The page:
FAQs about FTS
Who manages FTS?
FTS is managed by the UN Office for the Coordination of Humanitarian Affairs (OCHA). It was established in 1992 as a follow-up to UN General Assembly Resolution 46/182, Strengthening of the coordination of humanitarian emergency assistance of the United Nations – a resolution that created a framework for humanitarian assistance and coordination, and which remains the basis of OCHA's mandate.
FTS is rooted in – and operates in support of – the Inter-Agency Standing Committee (IASC) and the humanitarian programme cycle (formerly consolidated appeal process (CAP)). FTS policies – such as reporting and the criteria for what's included as humanitarian aid – are collectively determined by the IASC.
The FTS team is part of the Humanitarian Programme Cycle Information Services Unit (HPC-IS), which is located within OCHA's Programme Support Branch (PSB), Geneva.
Who reports to FTS?
FTS is open to all government and private donors, funds, recipient agencies and implementing organizations wishing to report financial pledges and contributions for humanitarian action.
We have working agreements on reporting in place with the following organizations and are currently working to develop a normative reporting framework within the InterAgency Standing Committee (IASC).
ECHO and the 28 EU governments
ECHO and the 28 EU member states report their humanitarian contributions to the European Emergency Disaster Response Information System (EDRIS) on a continuous basis. EDRIS information management systems then transfer data to the FTS team. The data is then prioritized for curation alongside other incoming information on a daily basis.
The FTS team cross-checks and reconciles data from EDRIS feeds against recipient agency reports before including them in the FTS database and making them public on the FTS website. Some of this information will be further updated as decisions change and/or as further information is received on allocations.
Some EU member states have centralized reporting processes (i.e. a designated person or department reports from HQ), while others may have several people reporting (from desks, countries or regional offices).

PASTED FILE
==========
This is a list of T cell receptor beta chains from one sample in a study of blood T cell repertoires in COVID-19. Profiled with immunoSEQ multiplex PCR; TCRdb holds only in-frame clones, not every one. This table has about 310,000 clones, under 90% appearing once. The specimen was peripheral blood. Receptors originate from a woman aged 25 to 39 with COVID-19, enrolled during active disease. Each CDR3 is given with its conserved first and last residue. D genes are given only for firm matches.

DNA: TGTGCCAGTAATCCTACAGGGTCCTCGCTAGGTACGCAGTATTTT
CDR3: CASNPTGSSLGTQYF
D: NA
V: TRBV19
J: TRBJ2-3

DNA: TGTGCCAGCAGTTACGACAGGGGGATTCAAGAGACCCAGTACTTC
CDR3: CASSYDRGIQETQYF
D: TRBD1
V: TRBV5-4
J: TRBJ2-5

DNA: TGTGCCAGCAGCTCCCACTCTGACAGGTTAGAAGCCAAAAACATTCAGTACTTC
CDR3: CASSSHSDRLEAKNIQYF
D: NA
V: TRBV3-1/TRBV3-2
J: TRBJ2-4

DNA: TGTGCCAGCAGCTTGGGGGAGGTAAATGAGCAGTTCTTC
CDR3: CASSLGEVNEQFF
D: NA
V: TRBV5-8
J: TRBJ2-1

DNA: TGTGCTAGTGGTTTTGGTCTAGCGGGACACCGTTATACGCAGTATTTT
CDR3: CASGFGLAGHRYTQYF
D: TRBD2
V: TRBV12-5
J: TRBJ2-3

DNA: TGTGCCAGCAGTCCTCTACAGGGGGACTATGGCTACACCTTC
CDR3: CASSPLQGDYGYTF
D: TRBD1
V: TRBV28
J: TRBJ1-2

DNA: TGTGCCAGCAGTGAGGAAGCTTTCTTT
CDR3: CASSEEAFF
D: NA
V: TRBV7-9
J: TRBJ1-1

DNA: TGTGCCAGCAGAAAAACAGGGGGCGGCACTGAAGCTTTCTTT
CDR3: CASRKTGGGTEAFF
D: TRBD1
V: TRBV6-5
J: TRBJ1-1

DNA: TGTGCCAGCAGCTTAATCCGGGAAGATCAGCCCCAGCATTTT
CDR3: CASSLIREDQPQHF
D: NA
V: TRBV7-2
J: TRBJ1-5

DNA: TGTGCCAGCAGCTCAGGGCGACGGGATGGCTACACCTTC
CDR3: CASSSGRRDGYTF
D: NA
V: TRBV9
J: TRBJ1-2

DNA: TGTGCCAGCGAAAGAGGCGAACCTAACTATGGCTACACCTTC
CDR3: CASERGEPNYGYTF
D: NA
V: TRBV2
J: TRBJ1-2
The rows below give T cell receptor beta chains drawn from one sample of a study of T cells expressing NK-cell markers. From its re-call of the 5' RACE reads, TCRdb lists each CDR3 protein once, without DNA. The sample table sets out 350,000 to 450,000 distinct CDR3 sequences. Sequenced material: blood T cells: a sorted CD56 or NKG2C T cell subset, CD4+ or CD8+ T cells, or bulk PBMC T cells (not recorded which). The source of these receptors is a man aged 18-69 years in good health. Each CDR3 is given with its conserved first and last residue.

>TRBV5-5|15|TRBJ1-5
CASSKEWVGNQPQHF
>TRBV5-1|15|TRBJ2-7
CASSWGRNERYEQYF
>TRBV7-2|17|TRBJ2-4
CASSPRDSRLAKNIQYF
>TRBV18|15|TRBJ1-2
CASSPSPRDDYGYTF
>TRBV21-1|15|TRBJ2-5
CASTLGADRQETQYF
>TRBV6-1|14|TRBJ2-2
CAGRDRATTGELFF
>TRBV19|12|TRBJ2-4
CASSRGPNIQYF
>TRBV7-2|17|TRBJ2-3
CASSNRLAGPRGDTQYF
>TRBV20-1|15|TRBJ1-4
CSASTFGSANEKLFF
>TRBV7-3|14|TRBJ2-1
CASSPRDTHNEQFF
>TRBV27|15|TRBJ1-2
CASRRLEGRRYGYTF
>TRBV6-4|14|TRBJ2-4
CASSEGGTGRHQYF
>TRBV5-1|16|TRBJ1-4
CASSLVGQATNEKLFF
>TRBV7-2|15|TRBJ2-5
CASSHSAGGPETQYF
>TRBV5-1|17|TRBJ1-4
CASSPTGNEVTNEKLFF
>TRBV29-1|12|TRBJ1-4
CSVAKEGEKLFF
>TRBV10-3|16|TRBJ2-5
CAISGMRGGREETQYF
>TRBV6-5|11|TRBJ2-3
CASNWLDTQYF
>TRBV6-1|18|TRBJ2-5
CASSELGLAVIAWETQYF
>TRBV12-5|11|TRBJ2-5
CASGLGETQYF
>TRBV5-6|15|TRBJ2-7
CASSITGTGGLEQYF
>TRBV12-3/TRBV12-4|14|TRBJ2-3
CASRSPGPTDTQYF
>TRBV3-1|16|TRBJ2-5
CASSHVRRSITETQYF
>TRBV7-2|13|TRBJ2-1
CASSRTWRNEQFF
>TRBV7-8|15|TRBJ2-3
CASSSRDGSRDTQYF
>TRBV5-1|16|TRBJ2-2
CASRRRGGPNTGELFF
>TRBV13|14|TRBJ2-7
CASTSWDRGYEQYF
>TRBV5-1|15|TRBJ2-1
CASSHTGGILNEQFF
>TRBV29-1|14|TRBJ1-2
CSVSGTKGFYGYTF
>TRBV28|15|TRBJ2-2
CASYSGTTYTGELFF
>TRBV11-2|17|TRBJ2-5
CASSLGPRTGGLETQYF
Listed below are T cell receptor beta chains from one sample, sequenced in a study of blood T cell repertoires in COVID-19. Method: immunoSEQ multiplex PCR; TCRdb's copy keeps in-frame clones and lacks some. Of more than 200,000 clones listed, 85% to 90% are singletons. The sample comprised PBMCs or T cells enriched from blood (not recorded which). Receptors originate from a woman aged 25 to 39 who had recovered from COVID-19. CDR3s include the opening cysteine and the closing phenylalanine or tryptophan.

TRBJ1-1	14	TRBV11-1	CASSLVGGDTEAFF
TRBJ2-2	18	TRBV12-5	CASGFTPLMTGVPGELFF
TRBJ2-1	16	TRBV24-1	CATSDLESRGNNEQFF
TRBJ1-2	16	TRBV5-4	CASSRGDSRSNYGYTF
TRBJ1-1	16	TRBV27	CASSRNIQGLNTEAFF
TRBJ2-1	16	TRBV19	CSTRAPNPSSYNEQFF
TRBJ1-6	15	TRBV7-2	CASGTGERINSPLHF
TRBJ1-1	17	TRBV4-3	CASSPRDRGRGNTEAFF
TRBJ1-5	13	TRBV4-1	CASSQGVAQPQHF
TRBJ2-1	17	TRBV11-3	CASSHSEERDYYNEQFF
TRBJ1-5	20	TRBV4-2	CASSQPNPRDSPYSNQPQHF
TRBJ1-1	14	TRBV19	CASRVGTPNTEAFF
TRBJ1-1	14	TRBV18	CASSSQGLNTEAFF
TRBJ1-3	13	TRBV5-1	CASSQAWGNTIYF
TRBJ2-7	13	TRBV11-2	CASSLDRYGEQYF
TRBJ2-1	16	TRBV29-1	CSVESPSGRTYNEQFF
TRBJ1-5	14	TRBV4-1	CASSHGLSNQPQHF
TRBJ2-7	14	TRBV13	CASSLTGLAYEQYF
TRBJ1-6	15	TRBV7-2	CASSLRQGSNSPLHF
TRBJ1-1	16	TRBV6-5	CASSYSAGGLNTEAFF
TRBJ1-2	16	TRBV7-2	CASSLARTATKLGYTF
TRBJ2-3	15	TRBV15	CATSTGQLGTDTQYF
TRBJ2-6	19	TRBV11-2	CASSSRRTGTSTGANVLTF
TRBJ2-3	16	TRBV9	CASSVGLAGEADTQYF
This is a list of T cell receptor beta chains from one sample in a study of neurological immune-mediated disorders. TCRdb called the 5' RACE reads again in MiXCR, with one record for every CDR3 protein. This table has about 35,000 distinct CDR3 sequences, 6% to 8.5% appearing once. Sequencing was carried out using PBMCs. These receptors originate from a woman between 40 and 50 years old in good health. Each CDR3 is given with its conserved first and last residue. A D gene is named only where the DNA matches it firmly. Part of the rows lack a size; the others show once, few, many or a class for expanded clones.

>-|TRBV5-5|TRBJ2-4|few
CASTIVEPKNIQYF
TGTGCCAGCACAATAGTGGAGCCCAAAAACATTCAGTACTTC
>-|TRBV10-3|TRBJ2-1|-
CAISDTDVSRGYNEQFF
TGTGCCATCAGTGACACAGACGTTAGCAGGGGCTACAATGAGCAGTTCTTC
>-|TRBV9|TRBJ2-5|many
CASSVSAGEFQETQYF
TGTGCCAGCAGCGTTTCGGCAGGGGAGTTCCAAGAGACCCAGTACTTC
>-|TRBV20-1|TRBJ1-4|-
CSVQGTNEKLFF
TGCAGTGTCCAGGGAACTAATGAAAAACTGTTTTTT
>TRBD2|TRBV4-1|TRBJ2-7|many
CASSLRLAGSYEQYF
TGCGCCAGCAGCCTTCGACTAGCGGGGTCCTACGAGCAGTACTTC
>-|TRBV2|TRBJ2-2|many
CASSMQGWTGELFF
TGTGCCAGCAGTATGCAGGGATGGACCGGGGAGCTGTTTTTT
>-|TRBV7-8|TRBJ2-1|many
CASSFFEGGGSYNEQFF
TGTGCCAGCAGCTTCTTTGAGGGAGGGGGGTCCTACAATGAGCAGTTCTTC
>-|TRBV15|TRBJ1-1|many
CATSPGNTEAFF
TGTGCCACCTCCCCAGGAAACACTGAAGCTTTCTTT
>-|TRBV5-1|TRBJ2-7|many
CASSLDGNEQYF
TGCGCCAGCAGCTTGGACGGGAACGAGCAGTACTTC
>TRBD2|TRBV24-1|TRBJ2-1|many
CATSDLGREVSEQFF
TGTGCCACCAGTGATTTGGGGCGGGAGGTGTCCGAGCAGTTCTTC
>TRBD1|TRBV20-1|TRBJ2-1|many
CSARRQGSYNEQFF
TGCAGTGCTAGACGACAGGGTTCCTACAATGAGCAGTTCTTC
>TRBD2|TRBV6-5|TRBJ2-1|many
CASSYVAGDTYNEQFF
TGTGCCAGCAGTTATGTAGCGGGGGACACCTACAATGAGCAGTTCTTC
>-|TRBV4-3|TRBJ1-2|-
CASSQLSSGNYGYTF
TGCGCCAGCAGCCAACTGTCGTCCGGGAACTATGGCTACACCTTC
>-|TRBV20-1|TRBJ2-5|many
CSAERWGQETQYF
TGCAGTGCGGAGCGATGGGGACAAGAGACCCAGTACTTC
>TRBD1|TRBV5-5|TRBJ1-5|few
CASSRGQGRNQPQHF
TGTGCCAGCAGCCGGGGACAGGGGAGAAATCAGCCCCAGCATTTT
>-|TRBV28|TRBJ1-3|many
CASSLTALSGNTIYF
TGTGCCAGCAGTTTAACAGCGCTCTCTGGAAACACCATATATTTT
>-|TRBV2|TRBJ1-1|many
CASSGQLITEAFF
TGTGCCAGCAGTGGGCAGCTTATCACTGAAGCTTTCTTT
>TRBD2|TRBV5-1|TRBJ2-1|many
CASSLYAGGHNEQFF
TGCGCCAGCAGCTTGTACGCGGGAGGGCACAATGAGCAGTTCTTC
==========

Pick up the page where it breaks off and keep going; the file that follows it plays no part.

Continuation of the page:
Government donors that do not report through EDRIS are able to report to FTS through a designated representative (either their permanent missions in Geneva or New York; field offices; or ministries at HQ level).
Recipient orgaizations and UN agencies play a crucial role in providing us information on contributions from governments and institutional donors where these are not reported directly.
UN agencies with humanitarian mandates report to FTS monthly, as per an agreement made at the 65th IASC Working Group meeting in July 2006. This includes: ILO, UNFPA, UNHCR, UNICEF, UNRWA, WFP and WHO. UN agency information is provided at HQ level – with the exception of data from UNDP, FAO and IOM which is provided at field level.
Central Emergency Response Fund (CERF) and Country-based pooled funds (CBPF)
Data is provided by the CERF Secretariat and cross-checked by the FTS team against both donor and recipient agency reports. Information on funding to country-based pooled funds (CBPF) comes from various sources, including the UNDP Multi-Partner Trust Fund Office and OCHA’s Donor Relations Section (DRS). Information on allocations made by CBPFs is provided by pooled fund managers through OCHA Grant Management System (GMS).
NGOs, civil society organizations (CSOs) and International Red Cross and Red Crescent Movement
Some NGOs and components of the Red Cross and Red Crescent Movement report information to FTS. Elsewhere, information on these bodies comes from donor, agency and OCHA field sources.